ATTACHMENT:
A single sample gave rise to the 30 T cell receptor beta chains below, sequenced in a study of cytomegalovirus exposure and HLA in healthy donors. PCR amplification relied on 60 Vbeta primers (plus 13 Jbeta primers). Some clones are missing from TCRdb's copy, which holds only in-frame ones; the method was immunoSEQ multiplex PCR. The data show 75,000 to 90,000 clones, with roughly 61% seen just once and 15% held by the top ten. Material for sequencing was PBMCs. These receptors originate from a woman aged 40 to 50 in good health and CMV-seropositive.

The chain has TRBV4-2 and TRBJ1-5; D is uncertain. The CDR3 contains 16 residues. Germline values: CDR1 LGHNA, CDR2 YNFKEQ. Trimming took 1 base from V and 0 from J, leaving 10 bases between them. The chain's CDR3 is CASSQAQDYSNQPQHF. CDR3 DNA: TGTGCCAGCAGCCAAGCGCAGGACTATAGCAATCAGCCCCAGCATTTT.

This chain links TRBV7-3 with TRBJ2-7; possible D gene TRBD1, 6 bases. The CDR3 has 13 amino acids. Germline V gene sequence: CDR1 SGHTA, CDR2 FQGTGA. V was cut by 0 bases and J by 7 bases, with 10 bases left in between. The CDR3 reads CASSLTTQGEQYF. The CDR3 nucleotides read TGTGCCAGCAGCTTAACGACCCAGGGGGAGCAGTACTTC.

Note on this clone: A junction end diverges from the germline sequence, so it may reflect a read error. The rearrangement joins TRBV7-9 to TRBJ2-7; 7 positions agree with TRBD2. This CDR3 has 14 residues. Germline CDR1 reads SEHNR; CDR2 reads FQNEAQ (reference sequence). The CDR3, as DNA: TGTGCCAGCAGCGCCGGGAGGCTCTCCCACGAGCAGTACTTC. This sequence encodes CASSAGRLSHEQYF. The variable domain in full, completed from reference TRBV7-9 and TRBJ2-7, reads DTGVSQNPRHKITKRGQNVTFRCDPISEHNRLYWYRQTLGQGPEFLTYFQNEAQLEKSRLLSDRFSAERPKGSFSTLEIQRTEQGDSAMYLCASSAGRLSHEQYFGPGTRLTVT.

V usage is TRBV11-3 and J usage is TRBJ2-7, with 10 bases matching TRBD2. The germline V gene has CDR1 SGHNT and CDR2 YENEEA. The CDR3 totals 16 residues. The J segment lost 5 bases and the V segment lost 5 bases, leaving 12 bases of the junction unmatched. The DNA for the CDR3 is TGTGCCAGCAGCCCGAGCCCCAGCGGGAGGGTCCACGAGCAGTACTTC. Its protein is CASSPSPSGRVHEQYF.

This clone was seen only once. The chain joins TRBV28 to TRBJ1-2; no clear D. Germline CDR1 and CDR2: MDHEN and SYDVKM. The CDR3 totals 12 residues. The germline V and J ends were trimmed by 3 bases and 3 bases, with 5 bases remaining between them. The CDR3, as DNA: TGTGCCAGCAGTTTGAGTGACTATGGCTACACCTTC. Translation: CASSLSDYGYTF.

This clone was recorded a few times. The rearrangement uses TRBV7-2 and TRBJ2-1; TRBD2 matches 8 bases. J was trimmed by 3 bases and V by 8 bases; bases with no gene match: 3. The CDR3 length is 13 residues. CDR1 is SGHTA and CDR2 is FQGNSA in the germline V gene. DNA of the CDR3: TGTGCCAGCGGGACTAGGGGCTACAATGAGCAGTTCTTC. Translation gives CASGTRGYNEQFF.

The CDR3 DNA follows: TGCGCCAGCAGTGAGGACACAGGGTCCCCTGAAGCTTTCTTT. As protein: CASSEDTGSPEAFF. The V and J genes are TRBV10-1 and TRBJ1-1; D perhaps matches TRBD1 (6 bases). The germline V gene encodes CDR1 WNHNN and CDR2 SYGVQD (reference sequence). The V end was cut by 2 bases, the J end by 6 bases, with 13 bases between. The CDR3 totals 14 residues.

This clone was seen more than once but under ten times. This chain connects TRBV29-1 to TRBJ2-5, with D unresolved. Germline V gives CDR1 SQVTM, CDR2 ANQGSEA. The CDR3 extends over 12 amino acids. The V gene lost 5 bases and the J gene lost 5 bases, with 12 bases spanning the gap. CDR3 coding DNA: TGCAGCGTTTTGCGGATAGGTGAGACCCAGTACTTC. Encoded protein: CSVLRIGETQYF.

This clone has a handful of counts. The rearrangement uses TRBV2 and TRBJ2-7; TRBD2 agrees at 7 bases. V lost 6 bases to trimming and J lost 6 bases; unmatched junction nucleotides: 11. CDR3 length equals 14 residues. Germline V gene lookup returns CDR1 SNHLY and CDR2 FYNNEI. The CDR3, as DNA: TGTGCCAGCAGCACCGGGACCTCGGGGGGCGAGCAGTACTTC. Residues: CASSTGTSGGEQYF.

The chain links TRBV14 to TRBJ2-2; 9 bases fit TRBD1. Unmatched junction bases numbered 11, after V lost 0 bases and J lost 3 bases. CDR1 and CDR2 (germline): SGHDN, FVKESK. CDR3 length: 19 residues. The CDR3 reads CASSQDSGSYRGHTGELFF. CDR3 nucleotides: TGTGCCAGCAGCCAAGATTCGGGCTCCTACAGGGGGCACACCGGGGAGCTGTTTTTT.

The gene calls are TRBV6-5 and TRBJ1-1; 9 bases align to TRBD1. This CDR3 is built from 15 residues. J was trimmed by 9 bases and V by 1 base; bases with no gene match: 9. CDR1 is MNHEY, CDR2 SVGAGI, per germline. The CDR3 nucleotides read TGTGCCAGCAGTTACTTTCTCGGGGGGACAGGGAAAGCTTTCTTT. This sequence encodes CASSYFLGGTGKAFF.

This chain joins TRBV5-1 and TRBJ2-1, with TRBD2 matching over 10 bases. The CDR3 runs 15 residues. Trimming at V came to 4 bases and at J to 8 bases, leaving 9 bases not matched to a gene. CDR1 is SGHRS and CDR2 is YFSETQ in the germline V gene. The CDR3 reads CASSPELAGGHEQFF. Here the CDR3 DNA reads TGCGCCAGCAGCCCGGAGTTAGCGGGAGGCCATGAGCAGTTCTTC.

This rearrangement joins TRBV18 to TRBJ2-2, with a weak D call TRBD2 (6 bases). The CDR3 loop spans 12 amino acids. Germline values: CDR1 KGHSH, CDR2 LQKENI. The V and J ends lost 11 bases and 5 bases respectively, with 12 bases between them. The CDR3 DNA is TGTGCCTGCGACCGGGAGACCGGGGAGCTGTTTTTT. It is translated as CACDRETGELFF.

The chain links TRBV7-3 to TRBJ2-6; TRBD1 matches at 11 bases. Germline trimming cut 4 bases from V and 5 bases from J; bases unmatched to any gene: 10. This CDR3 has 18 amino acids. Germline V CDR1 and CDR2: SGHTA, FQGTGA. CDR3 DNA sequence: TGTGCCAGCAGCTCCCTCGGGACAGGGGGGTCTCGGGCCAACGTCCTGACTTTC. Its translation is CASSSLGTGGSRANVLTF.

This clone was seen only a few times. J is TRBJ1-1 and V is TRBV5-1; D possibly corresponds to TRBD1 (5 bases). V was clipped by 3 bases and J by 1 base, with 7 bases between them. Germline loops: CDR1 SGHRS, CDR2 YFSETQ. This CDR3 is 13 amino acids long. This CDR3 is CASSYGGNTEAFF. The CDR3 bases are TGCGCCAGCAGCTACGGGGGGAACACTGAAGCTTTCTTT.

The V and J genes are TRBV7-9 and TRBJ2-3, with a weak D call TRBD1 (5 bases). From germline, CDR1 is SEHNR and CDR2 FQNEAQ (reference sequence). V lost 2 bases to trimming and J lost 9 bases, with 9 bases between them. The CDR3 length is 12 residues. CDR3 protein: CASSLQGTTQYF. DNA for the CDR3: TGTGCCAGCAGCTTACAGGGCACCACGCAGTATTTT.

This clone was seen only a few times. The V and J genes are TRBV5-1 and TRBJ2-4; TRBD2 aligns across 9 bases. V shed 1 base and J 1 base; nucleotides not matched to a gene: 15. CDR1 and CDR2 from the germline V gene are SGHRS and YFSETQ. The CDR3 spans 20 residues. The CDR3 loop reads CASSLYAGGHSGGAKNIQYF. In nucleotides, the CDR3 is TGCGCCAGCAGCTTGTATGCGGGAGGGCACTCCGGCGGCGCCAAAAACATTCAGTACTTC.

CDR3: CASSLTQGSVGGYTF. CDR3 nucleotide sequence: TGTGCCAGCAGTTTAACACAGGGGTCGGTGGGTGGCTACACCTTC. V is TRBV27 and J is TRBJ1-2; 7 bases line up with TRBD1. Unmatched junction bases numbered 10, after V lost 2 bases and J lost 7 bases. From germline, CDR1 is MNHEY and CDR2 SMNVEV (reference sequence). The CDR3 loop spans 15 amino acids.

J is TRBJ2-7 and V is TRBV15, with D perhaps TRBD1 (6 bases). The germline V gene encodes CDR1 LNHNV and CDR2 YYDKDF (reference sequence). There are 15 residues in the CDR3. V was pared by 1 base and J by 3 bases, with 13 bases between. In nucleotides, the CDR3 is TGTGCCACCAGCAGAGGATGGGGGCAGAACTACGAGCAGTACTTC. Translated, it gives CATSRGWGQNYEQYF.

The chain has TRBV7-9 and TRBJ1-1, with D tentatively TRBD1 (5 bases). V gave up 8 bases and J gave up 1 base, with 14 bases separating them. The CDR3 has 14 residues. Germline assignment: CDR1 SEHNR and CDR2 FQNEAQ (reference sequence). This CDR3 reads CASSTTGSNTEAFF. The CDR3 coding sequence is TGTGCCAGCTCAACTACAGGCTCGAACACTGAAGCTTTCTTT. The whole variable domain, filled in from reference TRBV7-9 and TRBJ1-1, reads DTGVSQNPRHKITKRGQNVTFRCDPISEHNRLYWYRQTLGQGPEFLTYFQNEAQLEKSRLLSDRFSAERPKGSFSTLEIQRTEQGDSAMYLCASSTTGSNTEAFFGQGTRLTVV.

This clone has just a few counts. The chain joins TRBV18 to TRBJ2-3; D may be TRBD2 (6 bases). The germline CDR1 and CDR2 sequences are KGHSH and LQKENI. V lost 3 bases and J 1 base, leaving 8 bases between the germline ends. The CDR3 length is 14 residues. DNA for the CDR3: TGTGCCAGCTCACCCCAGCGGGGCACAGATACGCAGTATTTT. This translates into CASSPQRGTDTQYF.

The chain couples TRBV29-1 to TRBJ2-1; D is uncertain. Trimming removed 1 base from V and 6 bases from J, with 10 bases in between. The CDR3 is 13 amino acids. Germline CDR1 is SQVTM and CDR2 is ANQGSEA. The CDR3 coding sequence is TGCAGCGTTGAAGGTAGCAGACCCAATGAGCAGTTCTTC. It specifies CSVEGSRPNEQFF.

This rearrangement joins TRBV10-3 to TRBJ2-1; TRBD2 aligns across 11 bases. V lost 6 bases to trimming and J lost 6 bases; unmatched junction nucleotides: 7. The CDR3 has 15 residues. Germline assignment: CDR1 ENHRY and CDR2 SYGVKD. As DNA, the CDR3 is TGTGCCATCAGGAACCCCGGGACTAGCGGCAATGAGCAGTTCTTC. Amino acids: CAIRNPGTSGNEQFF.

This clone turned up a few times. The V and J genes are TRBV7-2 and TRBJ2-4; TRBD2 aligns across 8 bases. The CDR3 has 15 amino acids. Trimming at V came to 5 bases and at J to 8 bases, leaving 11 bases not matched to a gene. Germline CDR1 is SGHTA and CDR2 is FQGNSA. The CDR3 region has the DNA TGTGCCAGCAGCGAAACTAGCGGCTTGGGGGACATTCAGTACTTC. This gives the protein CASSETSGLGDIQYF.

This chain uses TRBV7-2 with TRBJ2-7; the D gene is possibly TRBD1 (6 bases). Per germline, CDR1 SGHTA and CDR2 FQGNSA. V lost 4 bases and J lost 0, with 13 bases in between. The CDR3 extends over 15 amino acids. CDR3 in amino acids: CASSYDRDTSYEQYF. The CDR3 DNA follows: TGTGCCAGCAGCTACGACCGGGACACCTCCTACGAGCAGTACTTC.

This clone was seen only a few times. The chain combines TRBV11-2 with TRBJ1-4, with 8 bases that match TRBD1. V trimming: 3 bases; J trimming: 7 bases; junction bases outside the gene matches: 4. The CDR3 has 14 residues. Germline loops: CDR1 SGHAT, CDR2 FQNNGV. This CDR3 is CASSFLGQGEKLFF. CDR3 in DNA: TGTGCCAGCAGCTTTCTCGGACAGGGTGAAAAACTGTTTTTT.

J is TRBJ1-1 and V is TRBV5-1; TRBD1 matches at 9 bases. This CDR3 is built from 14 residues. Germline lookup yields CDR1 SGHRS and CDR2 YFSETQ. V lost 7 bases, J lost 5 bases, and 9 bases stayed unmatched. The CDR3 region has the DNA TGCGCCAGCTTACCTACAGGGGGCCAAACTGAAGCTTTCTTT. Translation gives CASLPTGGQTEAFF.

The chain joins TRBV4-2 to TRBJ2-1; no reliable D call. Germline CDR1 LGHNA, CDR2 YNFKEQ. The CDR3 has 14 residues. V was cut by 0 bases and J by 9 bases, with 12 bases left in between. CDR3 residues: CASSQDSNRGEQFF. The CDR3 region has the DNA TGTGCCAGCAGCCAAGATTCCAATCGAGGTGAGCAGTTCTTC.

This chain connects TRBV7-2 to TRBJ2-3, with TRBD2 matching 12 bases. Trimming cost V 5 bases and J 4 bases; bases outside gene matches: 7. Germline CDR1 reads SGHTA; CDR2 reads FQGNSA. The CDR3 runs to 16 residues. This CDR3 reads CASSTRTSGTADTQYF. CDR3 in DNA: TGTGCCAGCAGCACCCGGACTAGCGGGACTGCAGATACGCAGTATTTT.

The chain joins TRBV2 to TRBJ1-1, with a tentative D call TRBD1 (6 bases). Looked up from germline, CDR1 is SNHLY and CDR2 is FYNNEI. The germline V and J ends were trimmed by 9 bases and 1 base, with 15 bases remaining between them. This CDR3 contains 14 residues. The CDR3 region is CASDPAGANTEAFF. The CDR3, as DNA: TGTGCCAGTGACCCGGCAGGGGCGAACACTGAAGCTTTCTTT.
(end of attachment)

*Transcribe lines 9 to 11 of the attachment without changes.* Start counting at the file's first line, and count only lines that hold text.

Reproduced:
This clone was seen more than once but under ten times. This chain connects TRBV29-1 to TRBJ2-5, with D unresolved. Germline V gives CDR1 SQVTM, CDR2 ANQGSEA. The CDR3 extends over 12 amino acids. The V gene lost 5 bases and the J gene lost 5 bases, with 12 bases spanning the gap. CDR3 coding DNA: TGCAGCGTTTTGCGGATAGGTGAGACCCAGTACTTC. Encoded protein: CSVLRIGETQYF.

This clone has a handful of counts. The rearrangement uses TRBV2 and TRBJ2-7; TRBD2 agrees at 7 bases. V lost 6 bases to trimming and J lost 6 bases; unmatched junction nucleotides: 11. CDR3 length equals 14 residues. Germline V gene lookup returns CDR1 SNHLY and CDR2 FYNNEI. The CDR3, as DNA: TGTGCCAGCAGCACCGGGACCTCGGGGGGCGAGCAGTACTTC. Residues: CASSTGTSGGEQYF.

The chain links TRBV14 to TRBJ2-2; 9 bases fit TRBD1. Unmatched junction bases numbered 11, after V lost 0 bases and J lost 3 bases. CDR1 and CDR2 (germline): SGHDN, FVKESK. CDR3 length: 19 residues. The CDR3 reads CASSQDSGSYRGHTGELFF. CDR3 nucleotides: TGTGCCAGCAGCCAAGATTCGGGCTCCTACAGGGGGCACACCGGGGAGCTGTTTTTT.